Many young people report that they feel lost and are demanding for more information. INTEGRABEL tries to give advice. "We are a meeting point, a place to make contacts," said its general secretary, Luis Molina. She states that there are many cases of Spanish immigrants "almost forced to leave due to the level of unemployment" that despite having a good education and being adept in several languages, are faced with a very competitive landscape. "I call it jokingly the Hollywood of Europe, because many people come here and there is a lot of competition," he says. So some are forced into the black market. To these people, Luis would say, "do not accept it or get out of there," even though, he admits the needs that youth people experience are more than understandable.
Juan López, Secretary of Institutional Relations of the Spanish Socialist Workers' Party (PSOE) in Europe, recognises the problem. He believes that we must act in four areas: more information, in and outside of Spain; adopt a common immigration policy in Europe, standardise university and professional degrees and extend the periods of residence in other countries from 3 to 6 months during periods of acute crisis.
For his part, Pablo Simón, demonstrates the lack of information. He considers it a priority to put pressure on the institutions to ensure force for coordinated action to end this situation. Just before the European elections which, incidentally, coincide with the Belgian federal and regional ones, he sees an opportunity because "in this election period we can make noise to try to attack the problem."
Like many young people, the 15-M movement also came from Spain. Its members in Belgium do not believe that immigrants are the problem, but the attitude of the Belgian and European authorities. Because of this they are appalled by the possibility of 'administratively killing' citizens, eliminating their basic rights. So, they decided as an Assembly to lodge a formal complaint with the EU against the expulsion of EU citizens by Belgium. "We want them to be aware of the problem," proclaims Sara Lafuente, a member of the group, hoping that things will change. "Hope is the last thing to go," she says.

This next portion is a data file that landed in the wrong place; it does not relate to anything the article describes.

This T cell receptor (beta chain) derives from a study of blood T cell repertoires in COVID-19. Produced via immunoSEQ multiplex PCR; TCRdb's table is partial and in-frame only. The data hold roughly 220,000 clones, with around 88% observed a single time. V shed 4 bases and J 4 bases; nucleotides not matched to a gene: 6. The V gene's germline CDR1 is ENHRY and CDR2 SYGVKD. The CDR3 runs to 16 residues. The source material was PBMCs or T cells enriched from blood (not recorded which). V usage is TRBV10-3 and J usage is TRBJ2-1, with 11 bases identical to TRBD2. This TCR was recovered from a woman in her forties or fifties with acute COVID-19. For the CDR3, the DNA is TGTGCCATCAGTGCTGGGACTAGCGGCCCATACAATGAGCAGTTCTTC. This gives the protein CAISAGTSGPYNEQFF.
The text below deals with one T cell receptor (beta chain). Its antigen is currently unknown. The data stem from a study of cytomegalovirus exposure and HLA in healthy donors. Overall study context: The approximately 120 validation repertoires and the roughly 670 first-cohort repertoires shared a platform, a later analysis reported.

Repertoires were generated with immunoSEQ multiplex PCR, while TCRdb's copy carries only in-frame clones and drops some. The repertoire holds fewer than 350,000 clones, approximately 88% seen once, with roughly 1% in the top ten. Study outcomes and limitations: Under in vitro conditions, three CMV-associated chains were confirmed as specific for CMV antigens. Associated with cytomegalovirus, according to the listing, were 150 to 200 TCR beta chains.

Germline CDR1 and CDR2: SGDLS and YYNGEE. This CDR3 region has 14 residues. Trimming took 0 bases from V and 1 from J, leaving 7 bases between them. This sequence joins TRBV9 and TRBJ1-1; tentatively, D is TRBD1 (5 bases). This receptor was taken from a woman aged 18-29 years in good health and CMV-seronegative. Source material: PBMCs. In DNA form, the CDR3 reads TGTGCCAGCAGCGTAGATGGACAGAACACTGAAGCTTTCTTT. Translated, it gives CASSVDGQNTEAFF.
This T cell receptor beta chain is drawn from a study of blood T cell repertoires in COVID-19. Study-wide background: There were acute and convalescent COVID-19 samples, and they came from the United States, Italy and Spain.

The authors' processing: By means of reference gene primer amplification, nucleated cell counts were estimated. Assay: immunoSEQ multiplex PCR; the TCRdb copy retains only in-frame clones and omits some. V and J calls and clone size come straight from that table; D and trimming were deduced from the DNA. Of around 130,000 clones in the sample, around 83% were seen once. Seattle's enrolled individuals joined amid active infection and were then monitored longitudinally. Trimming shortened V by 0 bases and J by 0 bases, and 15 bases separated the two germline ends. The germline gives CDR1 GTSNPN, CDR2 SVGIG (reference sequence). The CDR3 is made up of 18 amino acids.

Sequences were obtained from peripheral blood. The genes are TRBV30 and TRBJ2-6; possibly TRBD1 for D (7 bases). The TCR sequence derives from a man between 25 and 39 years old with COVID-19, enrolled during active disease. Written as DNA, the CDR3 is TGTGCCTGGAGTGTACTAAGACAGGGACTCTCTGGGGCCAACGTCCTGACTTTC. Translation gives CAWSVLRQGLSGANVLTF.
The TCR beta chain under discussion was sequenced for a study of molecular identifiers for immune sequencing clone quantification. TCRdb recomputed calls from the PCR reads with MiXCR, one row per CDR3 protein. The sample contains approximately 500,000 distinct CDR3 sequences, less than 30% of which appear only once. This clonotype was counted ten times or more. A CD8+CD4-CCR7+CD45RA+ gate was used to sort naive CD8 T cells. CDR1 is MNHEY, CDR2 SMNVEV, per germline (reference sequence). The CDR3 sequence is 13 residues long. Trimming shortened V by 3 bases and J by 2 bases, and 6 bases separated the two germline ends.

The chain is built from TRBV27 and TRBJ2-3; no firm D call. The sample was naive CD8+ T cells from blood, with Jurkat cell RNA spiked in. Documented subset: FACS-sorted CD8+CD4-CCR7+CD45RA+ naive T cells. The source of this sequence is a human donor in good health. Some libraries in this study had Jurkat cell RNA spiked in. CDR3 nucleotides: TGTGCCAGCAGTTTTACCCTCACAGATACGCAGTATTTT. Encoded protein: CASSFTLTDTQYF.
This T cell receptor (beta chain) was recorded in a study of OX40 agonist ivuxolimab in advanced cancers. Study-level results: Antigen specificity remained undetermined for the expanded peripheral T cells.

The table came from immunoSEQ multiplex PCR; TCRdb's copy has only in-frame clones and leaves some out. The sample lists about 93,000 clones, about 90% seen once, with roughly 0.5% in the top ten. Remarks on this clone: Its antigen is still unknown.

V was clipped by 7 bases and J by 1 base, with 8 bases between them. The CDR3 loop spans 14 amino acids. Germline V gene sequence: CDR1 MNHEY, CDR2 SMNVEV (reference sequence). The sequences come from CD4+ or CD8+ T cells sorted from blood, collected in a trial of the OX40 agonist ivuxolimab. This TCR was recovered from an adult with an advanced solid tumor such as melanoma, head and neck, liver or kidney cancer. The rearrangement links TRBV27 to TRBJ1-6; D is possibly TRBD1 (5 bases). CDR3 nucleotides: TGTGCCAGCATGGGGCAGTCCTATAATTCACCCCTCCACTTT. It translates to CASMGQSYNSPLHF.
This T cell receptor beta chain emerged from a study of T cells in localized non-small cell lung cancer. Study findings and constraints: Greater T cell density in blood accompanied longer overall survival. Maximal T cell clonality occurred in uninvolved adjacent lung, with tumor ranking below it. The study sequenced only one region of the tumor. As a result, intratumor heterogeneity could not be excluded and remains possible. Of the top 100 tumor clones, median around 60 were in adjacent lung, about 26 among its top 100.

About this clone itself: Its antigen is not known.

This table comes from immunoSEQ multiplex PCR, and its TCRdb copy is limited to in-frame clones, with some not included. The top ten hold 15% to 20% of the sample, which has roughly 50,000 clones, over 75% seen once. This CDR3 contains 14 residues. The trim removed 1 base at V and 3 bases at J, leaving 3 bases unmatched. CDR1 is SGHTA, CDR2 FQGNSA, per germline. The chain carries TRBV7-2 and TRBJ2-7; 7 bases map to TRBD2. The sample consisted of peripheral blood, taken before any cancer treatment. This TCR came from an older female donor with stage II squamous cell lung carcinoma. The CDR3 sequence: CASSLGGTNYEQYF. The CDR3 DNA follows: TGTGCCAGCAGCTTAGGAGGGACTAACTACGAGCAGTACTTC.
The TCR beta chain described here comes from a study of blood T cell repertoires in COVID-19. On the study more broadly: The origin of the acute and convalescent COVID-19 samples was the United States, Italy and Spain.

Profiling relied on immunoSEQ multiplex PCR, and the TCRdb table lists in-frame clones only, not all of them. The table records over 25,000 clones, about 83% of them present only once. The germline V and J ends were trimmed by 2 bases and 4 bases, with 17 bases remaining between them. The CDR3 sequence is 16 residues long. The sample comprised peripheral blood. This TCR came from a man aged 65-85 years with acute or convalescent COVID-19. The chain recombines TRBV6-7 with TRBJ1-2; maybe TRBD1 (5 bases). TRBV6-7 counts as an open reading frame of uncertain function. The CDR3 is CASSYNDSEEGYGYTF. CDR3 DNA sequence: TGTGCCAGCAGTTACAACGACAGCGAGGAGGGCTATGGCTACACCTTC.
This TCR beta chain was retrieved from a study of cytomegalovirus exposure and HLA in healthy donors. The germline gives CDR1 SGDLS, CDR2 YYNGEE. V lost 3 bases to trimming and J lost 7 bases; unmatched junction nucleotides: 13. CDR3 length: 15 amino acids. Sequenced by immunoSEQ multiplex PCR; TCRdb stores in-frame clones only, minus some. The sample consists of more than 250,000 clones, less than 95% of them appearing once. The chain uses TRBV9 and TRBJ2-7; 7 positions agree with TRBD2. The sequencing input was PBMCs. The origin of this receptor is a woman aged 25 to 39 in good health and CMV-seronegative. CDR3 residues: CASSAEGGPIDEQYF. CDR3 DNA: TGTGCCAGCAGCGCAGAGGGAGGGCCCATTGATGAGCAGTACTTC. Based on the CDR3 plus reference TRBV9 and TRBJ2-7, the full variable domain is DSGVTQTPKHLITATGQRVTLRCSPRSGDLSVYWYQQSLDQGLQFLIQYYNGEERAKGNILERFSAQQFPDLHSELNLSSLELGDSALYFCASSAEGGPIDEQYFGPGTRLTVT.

Changes in the complex reality of Europe are difficult and slow. Europe is an entity of gigantic proportions that moves slowly. It seems necessary to establish a more cohesive and effective and clear immigration policy among the 28 member states of the EU community. Meanwhile, time passes, and in Brussels and in many other places, you will still hear the Spanish accent among the voices of emigration. That of Laura, a chef in a fancy restaurant; that of Esther, a geriatric nurse or Manuel, a musician seeking employment while dreaming of emulating his idols and who does not lose his smile while sharing a delicious Belgian beer to the rhythm of a blues tune, in one of those bars which still has an old jukebox.
THIS ARTICLE IS PART OF THE SPECIAL EDITION DEDICATED TO BRUSSELS, "EU-topia: Time To Vote", a project of Cafébabel in colLAboration with the Hippocrène foundation, THE EUROPEAN COMMISSION, THE MINISTRY OF FOREIGN AFFAIRS AND the EVENS foundation.